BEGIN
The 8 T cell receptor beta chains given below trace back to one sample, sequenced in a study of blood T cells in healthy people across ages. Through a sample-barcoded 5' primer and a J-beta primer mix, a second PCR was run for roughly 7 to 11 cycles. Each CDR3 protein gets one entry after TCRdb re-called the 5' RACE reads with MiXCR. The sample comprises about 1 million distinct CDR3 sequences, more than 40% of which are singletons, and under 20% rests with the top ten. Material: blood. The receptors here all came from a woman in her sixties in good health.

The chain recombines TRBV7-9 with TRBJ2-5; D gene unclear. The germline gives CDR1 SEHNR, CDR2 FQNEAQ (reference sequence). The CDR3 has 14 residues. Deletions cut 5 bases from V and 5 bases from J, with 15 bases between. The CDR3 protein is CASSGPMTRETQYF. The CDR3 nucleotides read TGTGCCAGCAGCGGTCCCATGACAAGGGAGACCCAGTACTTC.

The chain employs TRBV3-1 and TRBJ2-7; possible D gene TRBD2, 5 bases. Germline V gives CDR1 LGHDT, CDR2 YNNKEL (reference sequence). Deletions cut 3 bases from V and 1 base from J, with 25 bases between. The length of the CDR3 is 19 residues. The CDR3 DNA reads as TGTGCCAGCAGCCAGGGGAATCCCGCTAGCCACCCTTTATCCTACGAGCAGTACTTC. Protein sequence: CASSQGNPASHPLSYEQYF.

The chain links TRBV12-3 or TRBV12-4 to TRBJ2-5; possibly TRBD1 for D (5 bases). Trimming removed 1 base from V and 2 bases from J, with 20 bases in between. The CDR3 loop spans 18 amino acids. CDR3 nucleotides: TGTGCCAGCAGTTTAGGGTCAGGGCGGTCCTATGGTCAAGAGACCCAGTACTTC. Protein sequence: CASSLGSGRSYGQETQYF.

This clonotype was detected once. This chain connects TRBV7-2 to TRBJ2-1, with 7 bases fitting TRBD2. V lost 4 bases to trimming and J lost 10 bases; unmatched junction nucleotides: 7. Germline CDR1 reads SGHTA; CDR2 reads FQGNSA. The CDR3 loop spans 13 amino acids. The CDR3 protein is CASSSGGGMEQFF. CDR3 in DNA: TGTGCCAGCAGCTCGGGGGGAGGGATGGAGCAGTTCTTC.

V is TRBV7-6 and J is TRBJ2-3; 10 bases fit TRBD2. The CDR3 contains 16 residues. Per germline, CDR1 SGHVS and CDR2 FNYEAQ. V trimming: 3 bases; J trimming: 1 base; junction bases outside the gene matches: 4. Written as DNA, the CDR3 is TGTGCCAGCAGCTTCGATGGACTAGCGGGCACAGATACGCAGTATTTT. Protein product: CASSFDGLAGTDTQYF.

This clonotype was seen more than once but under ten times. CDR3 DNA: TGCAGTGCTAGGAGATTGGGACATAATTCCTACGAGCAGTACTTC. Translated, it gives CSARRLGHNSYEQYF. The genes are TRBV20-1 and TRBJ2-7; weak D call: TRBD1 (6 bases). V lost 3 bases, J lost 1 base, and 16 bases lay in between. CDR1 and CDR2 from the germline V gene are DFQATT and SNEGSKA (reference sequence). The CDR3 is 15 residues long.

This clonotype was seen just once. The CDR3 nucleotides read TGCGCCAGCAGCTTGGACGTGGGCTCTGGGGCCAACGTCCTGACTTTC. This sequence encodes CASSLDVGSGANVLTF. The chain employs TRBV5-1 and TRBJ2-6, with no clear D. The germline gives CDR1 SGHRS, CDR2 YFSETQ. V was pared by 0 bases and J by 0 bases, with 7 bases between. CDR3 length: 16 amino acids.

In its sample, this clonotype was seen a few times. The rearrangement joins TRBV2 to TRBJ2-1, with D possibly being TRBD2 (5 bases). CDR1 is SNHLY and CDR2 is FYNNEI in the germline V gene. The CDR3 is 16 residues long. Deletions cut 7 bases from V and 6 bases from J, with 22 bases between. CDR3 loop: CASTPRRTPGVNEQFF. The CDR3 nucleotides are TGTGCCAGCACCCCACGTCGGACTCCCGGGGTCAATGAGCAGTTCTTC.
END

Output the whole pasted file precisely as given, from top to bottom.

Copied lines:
The 8 T cell receptor beta chains given below trace back to one sample, sequenced in a study of blood T cells in healthy people across ages. Through a sample-barcoded 5' primer and a J-beta primer mix, a second PCR was run for roughly 7 to 11 cycles. Each CDR3 protein gets one entry after TCRdb re-called the 5' RACE reads with MiXCR. The sample comprises about 1 million distinct CDR3 sequences, more than 40% of which are singletons, and under 20% rests with the top ten. Material: blood. The receptors here all came from a woman in her sixties in good health.

The chain recombines TRBV7-9 with TRBJ2-5; D gene unclear. The germline gives CDR1 SEHNR, CDR2 FQNEAQ (reference sequence). The CDR3 has 14 residues. Deletions cut 5 bases from V and 5 bases from J, with 15 bases between. The CDR3 protein is CASSGPMTRETQYF. The CDR3 nucleotides read TGTGCCAGCAGCGGTCCCATGACAAGGGAGACCCAGTACTTC.

The chain employs TRBV3-1 and TRBJ2-7; possible D gene TRBD2, 5 bases. Germline V gives CDR1 LGHDT, CDR2 YNNKEL (reference sequence). Deletions cut 3 bases from V and 1 base from J, with 25 bases between. The length of the CDR3 is 19 residues. The CDR3 DNA reads as TGTGCCAGCAGCCAGGGGAATCCCGCTAGCCACCCTTTATCCTACGAGCAGTACTTC. Protein sequence: CASSQGNPASHPLSYEQYF.

The chain links TRBV12-3 or TRBV12-4 to TRBJ2-5; possibly TRBD1 for D (5 bases). Trimming removed 1 base from V and 2 bases from J, with 20 bases in between. The CDR3 loop spans 18 amino acids. CDR3 nucleotides: TGTGCCAGCAGTTTAGGGTCAGGGCGGTCCTATGGTCAAGAGACCCAGTACTTC. Protein sequence: CASSLGSGRSYGQETQYF.

This clonotype was detected once. This chain connects TRBV7-2 to TRBJ2-1, with 7 bases fitting TRBD2. V lost 4 bases to trimming and J lost 10 bases; unmatched junction nucleotides: 7. Germline CDR1 reads SGHTA; CDR2 reads FQGNSA. The CDR3 loop spans 13 amino acids. The CDR3 protein is CASSSGGGMEQFF. CDR3 in DNA: TGTGCCAGCAGCTCGGGGGGAGGGATGGAGCAGTTCTTC.

V is TRBV7-6 and J is TRBJ2-3; 10 bases fit TRBD2. The CDR3 contains 16 residues. Per germline, CDR1 SGHVS and CDR2 FNYEAQ. V trimming: 3 bases; J trimming: 1 base; junction bases outside the gene matches: 4. Written as DNA, the CDR3 is TGTGCCAGCAGCTTCGATGGACTAGCGGGCACAGATACGCAGTATTTT. Protein product: CASSFDGLAGTDTQYF.

This clonotype was seen more than once but under ten times. CDR3 DNA: TGCAGTGCTAGGAGATTGGGACATAATTCCTACGAGCAGTACTTC. Translated, it gives CSARRLGHNSYEQYF. The genes are TRBV20-1 and TRBJ2-7; weak D call: TRBD1 (6 bases). V lost 3 bases, J lost 1 base, and 16 bases lay in between. CDR1 and CDR2 from the germline V gene are DFQATT and SNEGSKA (reference sequence). The CDR3 is 15 residues long.

This clonotype was seen just once. The CDR3 nucleotides read TGCGCCAGCAGCTTGGACGTGGGCTCTGGGGCCAACGTCCTGACTTTC. This sequence encodes CASSLDVGSGANVLTF. The chain employs TRBV5-1 and TRBJ2-6, with no clear D. The germline gives CDR1 SGHRS, CDR2 YFSETQ. V was pared by 0 bases and J by 0 bases, with 7 bases between. CDR3 length: 16 amino acids.

In its sample, this clonotype was seen a few times. The rearrangement joins TRBV2 to TRBJ2-1, with D possibly being TRBD2 (5 bases). CDR1 is SNHLY and CDR2 is FYNNEI in the germline V gene. The CDR3 is 16 residues long. Deletions cut 7 bases from V and 6 bases from J, with 22 bases between. CDR3 loop: CASTPRRTPGVNEQFF. The CDR3 nucleotides are TGTGCCAGCACCCCACGTCGGACTCCCGGGGTCAATGAGCAGTTCTTC.